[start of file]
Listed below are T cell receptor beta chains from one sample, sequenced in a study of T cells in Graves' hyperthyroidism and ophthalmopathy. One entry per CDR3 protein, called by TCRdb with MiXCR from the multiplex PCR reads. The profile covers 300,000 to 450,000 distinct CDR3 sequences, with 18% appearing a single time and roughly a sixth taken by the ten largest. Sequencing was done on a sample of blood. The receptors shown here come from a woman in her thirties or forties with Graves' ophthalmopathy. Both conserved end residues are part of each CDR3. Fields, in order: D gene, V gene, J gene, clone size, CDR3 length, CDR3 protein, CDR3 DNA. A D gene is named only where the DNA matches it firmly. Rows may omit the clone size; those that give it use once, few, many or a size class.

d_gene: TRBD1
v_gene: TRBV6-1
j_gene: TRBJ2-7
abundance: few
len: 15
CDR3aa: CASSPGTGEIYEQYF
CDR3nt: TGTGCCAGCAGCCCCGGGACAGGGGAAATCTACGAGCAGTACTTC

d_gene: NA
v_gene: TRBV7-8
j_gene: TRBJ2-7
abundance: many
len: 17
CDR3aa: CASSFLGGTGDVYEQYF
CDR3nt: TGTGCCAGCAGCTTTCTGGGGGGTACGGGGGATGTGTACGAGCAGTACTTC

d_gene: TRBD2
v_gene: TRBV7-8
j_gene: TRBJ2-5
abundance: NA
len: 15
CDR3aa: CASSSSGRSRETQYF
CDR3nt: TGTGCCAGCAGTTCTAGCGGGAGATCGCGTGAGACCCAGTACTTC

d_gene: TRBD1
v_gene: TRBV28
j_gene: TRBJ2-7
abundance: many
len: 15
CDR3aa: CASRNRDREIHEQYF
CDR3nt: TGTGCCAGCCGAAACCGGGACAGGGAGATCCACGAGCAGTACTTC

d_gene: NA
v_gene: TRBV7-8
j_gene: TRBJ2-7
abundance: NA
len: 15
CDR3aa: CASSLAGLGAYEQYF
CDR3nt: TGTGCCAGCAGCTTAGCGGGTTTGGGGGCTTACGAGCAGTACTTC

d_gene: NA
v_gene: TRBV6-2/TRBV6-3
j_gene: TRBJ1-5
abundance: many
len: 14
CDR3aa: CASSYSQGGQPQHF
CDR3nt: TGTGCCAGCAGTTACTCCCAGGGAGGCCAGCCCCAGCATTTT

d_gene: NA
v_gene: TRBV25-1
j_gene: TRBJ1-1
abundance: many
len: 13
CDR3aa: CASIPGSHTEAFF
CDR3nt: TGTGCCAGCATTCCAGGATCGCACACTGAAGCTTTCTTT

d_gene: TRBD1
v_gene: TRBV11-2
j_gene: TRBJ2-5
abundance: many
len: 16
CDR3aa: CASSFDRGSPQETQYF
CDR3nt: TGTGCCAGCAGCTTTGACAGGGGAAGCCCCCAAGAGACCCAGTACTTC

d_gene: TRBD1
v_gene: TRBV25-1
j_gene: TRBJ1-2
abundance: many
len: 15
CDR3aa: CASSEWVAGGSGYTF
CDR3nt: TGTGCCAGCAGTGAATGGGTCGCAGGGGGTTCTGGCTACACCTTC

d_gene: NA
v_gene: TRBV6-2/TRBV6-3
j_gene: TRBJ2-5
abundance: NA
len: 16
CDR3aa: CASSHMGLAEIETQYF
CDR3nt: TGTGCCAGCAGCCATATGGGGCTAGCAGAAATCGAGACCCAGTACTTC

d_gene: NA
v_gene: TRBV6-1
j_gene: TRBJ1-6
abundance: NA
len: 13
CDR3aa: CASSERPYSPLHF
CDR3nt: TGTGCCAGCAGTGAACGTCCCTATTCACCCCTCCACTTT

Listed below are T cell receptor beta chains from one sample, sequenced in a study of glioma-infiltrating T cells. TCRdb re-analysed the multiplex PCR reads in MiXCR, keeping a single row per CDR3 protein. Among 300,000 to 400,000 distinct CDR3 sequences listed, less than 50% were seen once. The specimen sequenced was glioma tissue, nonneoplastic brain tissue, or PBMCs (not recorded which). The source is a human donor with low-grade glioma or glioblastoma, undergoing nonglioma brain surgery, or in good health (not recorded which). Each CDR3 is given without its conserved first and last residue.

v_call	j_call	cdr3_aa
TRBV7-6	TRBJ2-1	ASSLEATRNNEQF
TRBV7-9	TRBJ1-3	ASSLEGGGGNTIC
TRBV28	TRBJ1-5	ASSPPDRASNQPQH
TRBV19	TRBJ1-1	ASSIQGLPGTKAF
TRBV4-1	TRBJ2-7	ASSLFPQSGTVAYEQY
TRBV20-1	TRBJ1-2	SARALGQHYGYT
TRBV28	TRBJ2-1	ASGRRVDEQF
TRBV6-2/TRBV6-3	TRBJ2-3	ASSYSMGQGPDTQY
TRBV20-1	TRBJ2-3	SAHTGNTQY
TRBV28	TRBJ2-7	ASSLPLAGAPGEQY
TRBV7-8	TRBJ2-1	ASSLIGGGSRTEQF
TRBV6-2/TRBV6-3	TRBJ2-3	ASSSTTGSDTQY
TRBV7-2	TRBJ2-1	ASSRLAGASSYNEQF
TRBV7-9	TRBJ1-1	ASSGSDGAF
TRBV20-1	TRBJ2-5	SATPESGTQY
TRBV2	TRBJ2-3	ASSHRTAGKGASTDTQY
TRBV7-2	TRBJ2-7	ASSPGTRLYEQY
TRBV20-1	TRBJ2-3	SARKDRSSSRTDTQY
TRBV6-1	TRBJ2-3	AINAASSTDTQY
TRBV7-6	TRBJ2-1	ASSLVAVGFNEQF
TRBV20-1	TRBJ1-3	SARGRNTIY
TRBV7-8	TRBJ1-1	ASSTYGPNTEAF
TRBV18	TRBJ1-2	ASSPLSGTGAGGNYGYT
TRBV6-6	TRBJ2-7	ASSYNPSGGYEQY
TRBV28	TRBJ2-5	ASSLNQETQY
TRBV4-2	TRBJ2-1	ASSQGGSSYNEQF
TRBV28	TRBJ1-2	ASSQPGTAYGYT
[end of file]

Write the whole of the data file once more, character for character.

Listed below are T cell receptor beta chains from one sample, sequenced in a study of T cells in Graves' hyperthyroidism and ophthalmopathy. One entry per CDR3 protein, called by TCRdb with MiXCR from the multiplex PCR reads. The profile covers 300,000 to 450,000 distinct CDR3 sequences, with 18% appearing a single time and roughly a sixth taken by the ten largest. Sequencing was done on a sample of blood. The receptors shown here come from a woman in her thirties or forties with Graves' ophthalmopathy. Both conserved end residues are part of each CDR3. Fields, in order: D gene, V gene, J gene, clone size, CDR3 length, CDR3 protein, CDR3 DNA. A D gene is named only where the DNA matches it firmly. Rows may omit the clone size; those that give it use once, few, many or a size class.

d_gene: TRBD1
v_gene: TRBV6-1
j_gene: TRBJ2-7
abundance: few
len: 15
CDR3aa: CASSPGTGEIYEQYF
CDR3nt: TGTGCCAGCAGCCCCGGGACAGGGGAAATCTACGAGCAGTACTTC

d_gene: NA
v_gene: TRBV7-8
j_gene: TRBJ2-7
abundance: many
len: 17
CDR3aa: CASSFLGGTGDVYEQYF
CDR3nt: TGTGCCAGCAGCTTTCTGGGGGGTACGGGGGATGTGTACGAGCAGTACTTC

d_gene: TRBD2
v_gene: TRBV7-8
j_gene: TRBJ2-5
abundance: NA
len: 15
CDR3aa: CASSSSGRSRETQYF
CDR3nt: TGTGCCAGCAGTTCTAGCGGGAGATCGCGTGAGACCCAGTACTTC

d_gene: TRBD1
v_gene: TRBV28
j_gene: TRBJ2-7
abundance: many
len: 15
CDR3aa: CASRNRDREIHEQYF
CDR3nt: TGTGCCAGCCGAAACCGGGACAGGGAGATCCACGAGCAGTACTTC

d_gene: NA
v_gene: TRBV7-8
j_gene: TRBJ2-7
abundance: NA
len: 15
CDR3aa: CASSLAGLGAYEQYF
CDR3nt: TGTGCCAGCAGCTTAGCGGGTTTGGGGGCTTACGAGCAGTACTTC

d_gene: NA
v_gene: TRBV6-2/TRBV6-3
j_gene: TRBJ1-5
abundance: many
len: 14
CDR3aa: CASSYSQGGQPQHF
CDR3nt: TGTGCCAGCAGTTACTCCCAGGGAGGCCAGCCCCAGCATTTT

d_gene: NA
v_gene: TRBV25-1
j_gene: TRBJ1-1
abundance: many
len: 13
CDR3aa: CASIPGSHTEAFF
CDR3nt: TGTGCCAGCATTCCAGGATCGCACACTGAAGCTTTCTTT

d_gene: TRBD1
v_gene: TRBV11-2
j_gene: TRBJ2-5
abundance: many
len: 16
CDR3aa: CASSFDRGSPQETQYF
CDR3nt: TGTGCCAGCAGCTTTGACAGGGGAAGCCCCCAAGAGACCCAGTACTTC

d_gene: TRBD1
v_gene: TRBV25-1
j_gene: TRBJ1-2
abundance: many
len: 15
CDR3aa: CASSEWVAGGSGYTF
CDR3nt: TGTGCCAGCAGTGAATGGGTCGCAGGGGGTTCTGGCTACACCTTC

d_gene: NA
v_gene: TRBV6-2/TRBV6-3
j_gene: TRBJ2-5
abundance: NA
len: 16
CDR3aa: CASSHMGLAEIETQYF
CDR3nt: TGTGCCAGCAGCCATATGGGGCTAGCAGAAATCGAGACCCAGTACTTC

d_gene: NA
v_gene: TRBV6-1
j_gene: TRBJ1-6
abundance: NA
len: 13
CDR3aa: CASSERPYSPLHF
CDR3nt: TGTGCCAGCAGTGAACGTCCCTATTCACCCCTCCACTTT

Listed below are T cell receptor beta chains from one sample, sequenced in a study of glioma-infiltrating T cells. TCRdb re-analysed the multiplex PCR reads in MiXCR, keeping a single row per CDR3 protein. Among 300,000 to 400,000 distinct CDR3 sequences listed, less than 50% were seen once. The specimen sequenced was glioma tissue, nonneoplastic brain tissue, or PBMCs (not recorded which). The source is a human donor with low-grade glioma or glioblastoma, undergoing nonglioma brain surgery, or in good health (not recorded which). Each CDR3 is given without its conserved first and last residue.

v_call	j_call	cdr3_aa
TRBV7-6	TRBJ2-1	ASSLEATRNNEQF
TRBV7-9	TRBJ1-3	ASSLEGGGGNTIC
TRBV28	TRBJ1-5	ASSPPDRASNQPQH
TRBV19	TRBJ1-1	ASSIQGLPGTKAF
TRBV4-1	TRBJ2-7	ASSLFPQSGTVAYEQY
TRBV20-1	TRBJ1-2	SARALGQHYGYT
TRBV28	TRBJ2-1	ASGRRVDEQF
TRBV6-2/TRBV6-3	TRBJ2-3	ASSYSMGQGPDTQY
TRBV20-1	TRBJ2-3	SAHTGNTQY
TRBV28	TRBJ2-7	ASSLPLAGAPGEQY
TRBV7-8	TRBJ2-1	ASSLIGGGSRTEQF
TRBV6-2/TRBV6-3	TRBJ2-3	ASSSTTGSDTQY
TRBV7-2	TRBJ2-1	ASSRLAGASSYNEQF
TRBV7-9	TRBJ1-1	ASSGSDGAF
TRBV20-1	TRBJ2-5	SATPESGTQY
TRBV2	TRBJ2-3	ASSHRTAGKGASTDTQY
TRBV7-2	TRBJ2-7	ASSPGTRLYEQY
TRBV20-1	TRBJ2-3	SARKDRSSSRTDTQY
TRBV6-1	TRBJ2-3	AINAASSTDTQY
TRBV7-6	TRBJ2-1	ASSLVAVGFNEQF
TRBV20-1	TRBJ1-3	SARGRNTIY
TRBV7-8	TRBJ1-1	ASSTYGPNTEAF
TRBV18	TRBJ1-2	ASSPLSGTGAGGNYGYT
TRBV6-6	TRBJ2-7	ASSYNPSGGYEQY
TRBV28	TRBJ2-5	ASSLNQETQY
TRBV4-2	TRBJ2-1	ASSQGGSSYNEQF
TRBV28	TRBJ1-2	ASSQPGTAYGYT